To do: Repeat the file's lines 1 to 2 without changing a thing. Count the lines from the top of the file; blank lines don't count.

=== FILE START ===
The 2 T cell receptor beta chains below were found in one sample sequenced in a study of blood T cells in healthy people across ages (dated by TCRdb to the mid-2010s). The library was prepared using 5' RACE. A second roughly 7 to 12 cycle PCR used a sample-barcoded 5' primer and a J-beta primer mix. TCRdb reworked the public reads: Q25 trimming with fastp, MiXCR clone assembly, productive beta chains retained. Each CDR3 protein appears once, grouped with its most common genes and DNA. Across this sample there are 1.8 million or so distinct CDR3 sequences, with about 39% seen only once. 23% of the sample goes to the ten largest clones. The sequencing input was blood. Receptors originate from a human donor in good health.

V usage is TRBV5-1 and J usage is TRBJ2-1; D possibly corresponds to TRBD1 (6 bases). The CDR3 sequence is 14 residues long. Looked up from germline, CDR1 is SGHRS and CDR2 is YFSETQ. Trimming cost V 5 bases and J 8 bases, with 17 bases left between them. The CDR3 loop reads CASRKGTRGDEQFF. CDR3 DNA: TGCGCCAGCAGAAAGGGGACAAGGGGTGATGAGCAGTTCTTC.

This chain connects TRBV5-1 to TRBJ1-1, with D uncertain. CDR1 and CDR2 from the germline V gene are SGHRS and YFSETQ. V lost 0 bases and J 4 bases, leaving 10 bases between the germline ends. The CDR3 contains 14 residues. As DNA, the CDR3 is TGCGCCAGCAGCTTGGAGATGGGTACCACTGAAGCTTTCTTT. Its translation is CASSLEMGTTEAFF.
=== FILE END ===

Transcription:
The 2 T cell receptor beta chains below were found in one sample sequenced in a study of blood T cells in healthy people across ages (dated by TCRdb to the mid-2010s). The library was prepared using 5' RACE. A second roughly 7 to 12 cycle PCR used a sample-barcoded 5' primer and a J-beta primer mix. TCRdb reworked the public reads: Q25 trimming with fastp, MiXCR clone assembly, productive beta chains retained. Each CDR3 protein appears once, grouped with its most common genes and DNA. Across this sample there are 1.8 million or so distinct CDR3 sequences, with about 39% seen only once. 23% of the sample goes to the ten largest clones. The sequencing input was blood. Receptors originate from a human donor in good health.

V usage is TRBV5-1 and J usage is TRBJ2-1; D possibly corresponds to TRBD1 (6 bases). The CDR3 sequence is 14 residues long. Looked up from germline, CDR1 is SGHRS and CDR2 is YFSETQ. Trimming cost V 5 bases and J 8 bases, with 17 bases left between them. The CDR3 loop reads CASRKGTRGDEQFF. CDR3 DNA: TGCGCCAGCAGAAAGGGGACAAGGGGTGATGAGCAGTTCTTC.